The arcana of buying land

Let’s take stock of the story so far. You have defined the property, established it in geography, determined who owns it and who we need to deal with [Agreement, POA or title holder]. You have agreed on a price and a time frame in which the deal will be concluded.
Let us backtrack a bit on the ownership. If there is no POA or agreement at large, you will probably deal with several people in case of an inherited property. These will be all the legal heirs – father, his sons and [if inherited after 1979] daughters and all minors. All these must be signatories to the sale deed and must be so named in the document your lawyer will prepare.[As a corollary, any valid POA or Agreement should also have been executed by all these]
Let’s get honest now and talk about the sum named in the document and the sum actually paid for the deal. There is a lot of unaccounted money sloshing around in land deals, in order to avoid the registration charges [9% in Tamil Nadu for agricultural property]. For one, I think the 9% rate is reasonable and for another there is no capital gains tax for the seller on sale of agricultural land. Muck is usually because, the buyer who has black money to get rid off and so wants a lower sum to be named in the document. Sometimes, the key-person on the selling side wants a lower sum cited; maybe because he wants the real transacted sum concealed so he can keep the bigger share for himself or a POA holder may have a delicate tax position.
Whatever the case, the situation is tricky for an honest-joe with a weak stomach for such deals. You may want to play straight on principle or you may have to account for the often huge sums involved in your books. You may be drawing big money from a bank account and may need to sign a statement -like I had to- as to how it is to be used.
What do you do? One neat advise I followed was to cite a sum in the document [-which cannot be lower in any case, than what is known as the “guide line value” for that particular survey number and obtained from the registrar’s records] and pay the difference as development cost and obtain a stamped receipt from the seller. This is what I did for pointReturn’s 17 acres and that is the truth, come what may.
Your lawyer will prepare a draft document in Tamil and it can be circulated among all concerned. On approval, the stamped document is prepared. A date for registration is agreed upon and everyone converges upon the registrar’s office. If it is in the outskirts or near a big city [-like Madurantakam, in pointReturn’s case], it will be buzzing with activity. Brokers, lawyers, document writers, clerks, buyers, sellers, refreshment vendors, friends, idlers and the like will be milling about. Set aside the better part of the day and take a lot of water and much to munch. [I was there for 5 hours on July 31, 2006 midwife-ing the pointReturn deal]. Be of sturdy bladder as well.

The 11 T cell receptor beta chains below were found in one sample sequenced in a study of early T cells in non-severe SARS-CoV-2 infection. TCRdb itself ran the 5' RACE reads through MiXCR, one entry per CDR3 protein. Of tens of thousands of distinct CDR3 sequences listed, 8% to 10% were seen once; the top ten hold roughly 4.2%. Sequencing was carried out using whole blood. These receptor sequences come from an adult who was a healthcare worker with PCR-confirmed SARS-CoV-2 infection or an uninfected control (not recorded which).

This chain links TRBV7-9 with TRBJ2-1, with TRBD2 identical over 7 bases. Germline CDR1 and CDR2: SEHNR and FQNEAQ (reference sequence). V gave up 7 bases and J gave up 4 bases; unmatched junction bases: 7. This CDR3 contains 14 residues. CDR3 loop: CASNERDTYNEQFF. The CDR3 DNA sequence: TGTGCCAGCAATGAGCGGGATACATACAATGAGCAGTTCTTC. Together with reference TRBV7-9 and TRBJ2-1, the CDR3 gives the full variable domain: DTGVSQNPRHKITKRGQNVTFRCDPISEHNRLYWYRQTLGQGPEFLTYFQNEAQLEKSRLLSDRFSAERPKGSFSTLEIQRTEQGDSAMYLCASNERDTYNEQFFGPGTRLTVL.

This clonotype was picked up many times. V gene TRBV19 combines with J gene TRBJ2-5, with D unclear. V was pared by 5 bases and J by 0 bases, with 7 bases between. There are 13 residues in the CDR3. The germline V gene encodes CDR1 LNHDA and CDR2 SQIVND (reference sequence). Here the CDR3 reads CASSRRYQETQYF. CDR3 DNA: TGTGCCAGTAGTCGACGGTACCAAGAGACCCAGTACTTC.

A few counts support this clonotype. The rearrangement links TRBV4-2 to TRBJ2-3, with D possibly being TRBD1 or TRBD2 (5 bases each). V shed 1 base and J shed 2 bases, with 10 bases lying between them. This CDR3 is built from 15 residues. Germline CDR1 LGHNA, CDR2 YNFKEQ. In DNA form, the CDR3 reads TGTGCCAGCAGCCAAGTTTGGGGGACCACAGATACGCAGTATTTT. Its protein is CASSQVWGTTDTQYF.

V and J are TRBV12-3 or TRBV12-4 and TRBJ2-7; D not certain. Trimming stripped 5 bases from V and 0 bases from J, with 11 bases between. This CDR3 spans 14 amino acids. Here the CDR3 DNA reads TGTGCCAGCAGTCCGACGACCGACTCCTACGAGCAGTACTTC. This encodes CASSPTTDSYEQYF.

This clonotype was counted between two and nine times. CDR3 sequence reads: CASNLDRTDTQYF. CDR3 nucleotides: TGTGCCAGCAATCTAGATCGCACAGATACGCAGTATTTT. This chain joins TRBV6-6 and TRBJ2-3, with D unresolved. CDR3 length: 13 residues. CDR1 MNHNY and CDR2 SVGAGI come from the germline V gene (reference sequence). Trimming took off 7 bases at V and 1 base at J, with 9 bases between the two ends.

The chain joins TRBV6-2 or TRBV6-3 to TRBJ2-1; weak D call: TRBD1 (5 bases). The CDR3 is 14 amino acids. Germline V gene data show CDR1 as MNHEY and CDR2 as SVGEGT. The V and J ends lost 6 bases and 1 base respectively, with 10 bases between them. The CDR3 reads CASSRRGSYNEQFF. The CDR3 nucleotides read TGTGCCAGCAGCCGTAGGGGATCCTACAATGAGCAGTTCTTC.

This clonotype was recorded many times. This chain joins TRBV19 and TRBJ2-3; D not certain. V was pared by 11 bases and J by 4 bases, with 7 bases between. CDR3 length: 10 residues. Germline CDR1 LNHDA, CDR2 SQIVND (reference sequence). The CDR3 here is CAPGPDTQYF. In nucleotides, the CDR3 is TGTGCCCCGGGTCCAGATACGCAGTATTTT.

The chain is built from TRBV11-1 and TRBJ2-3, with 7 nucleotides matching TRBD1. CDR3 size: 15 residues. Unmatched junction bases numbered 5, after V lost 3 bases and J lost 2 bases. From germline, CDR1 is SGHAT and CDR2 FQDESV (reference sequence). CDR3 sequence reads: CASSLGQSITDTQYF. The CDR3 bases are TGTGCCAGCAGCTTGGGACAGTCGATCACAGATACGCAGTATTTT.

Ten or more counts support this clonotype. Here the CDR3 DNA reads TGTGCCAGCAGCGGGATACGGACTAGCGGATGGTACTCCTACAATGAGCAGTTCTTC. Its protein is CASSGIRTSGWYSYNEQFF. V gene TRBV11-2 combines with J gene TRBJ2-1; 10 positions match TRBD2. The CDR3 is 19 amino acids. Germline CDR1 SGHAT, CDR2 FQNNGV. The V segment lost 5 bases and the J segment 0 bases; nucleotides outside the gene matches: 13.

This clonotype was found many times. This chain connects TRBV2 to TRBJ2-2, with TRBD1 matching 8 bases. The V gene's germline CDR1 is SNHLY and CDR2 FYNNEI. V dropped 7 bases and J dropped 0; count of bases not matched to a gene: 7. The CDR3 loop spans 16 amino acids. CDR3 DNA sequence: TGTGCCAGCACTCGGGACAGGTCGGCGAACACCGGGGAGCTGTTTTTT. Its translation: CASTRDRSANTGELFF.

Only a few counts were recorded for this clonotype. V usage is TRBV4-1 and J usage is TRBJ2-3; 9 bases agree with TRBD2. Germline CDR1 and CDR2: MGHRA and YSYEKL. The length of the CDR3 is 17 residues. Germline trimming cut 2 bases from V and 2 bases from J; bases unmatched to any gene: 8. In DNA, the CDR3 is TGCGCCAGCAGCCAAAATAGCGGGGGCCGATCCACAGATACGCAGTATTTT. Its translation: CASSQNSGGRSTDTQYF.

5 thoughts on “The arcana of buying land

  1. I think it is an interesting information that I have read. Thanks to let me write a comment in your page.

    HazelI

  2. I have gone thru identical issues in buying land near Denkanikottai. I am also stuck at the last stage where it is taking forever to get the Khata transferred. It has been 2 months since I applied for the same, it is being postponed every day with some odd reason or the other. Am wondering how much longer it will take to get the same.

  3. Hello ira…

    I’d like others to come in on your query with more authoritative expansion with relevant citations. I have only the counsel of my lawyer who is also a Chartered Accountant with many NRI and foreign clients.

    He says, only Indian citizens [which includes NRIs, of course] are allowed to buy land – not just agricultural. Foreigners after a certain number of years residence, and with proof of ‘real need’ are allowed to buy a reasonable size of land for residential purposes only. I further know [-by hearsay] that companies with controlling foreign equity cannot own agricultural land [- industrial, residential land, yes]. That is to say, foreigners can own equity in companies that own non-ag. land.

    Laws are constantly changing and the government in search of the Holy Grail of 10%+ growth may well have thrown open the whole country to all comers.

  4. Nice post.

    Am intrigued by your assertion “One major law to consider is that many states stipulate that ‘outsiders’ may not buy agricultural properties …In Tamil Nadu there are no restrictions as long as one is an Indian citizen.In Tamil Nadu there are no restrictions as long as one is an Indian citizen”

    What is the basis (please cite relevant central or Tamil Nadu law) for the assertion above that it is only Indian citizens that are permitted to buy agricultural land in Tamil Nadu?

    I am familiar with the provisions of a central law called FEMA. Per FEMA, a resident of India, even if he or she is a US citizen, is not prohibited from buying agricultural land in India. However, FEMA prohibits even an Indian citizen who is not resident of India, from buying agricultural land in India.

    I would like to know the source (preferably authoritative and not mere hearsay) of your information that only Indian citizens are allowed to buy agricultural land in Tamil Nadu.

    Thank you.

    Please feel free to send a reply to r2iira@yahoo.com

  5. DV,
    This is really useful , Ramesh and I have been asking around about the modalities of buying land and also restrictions regarding non-agriculturists buying agricultural land etc etc…
    We will wait for the rest of ur article and have many more questions
    devi

Leave a Reply

Your email address will not be published. Required fields are marked *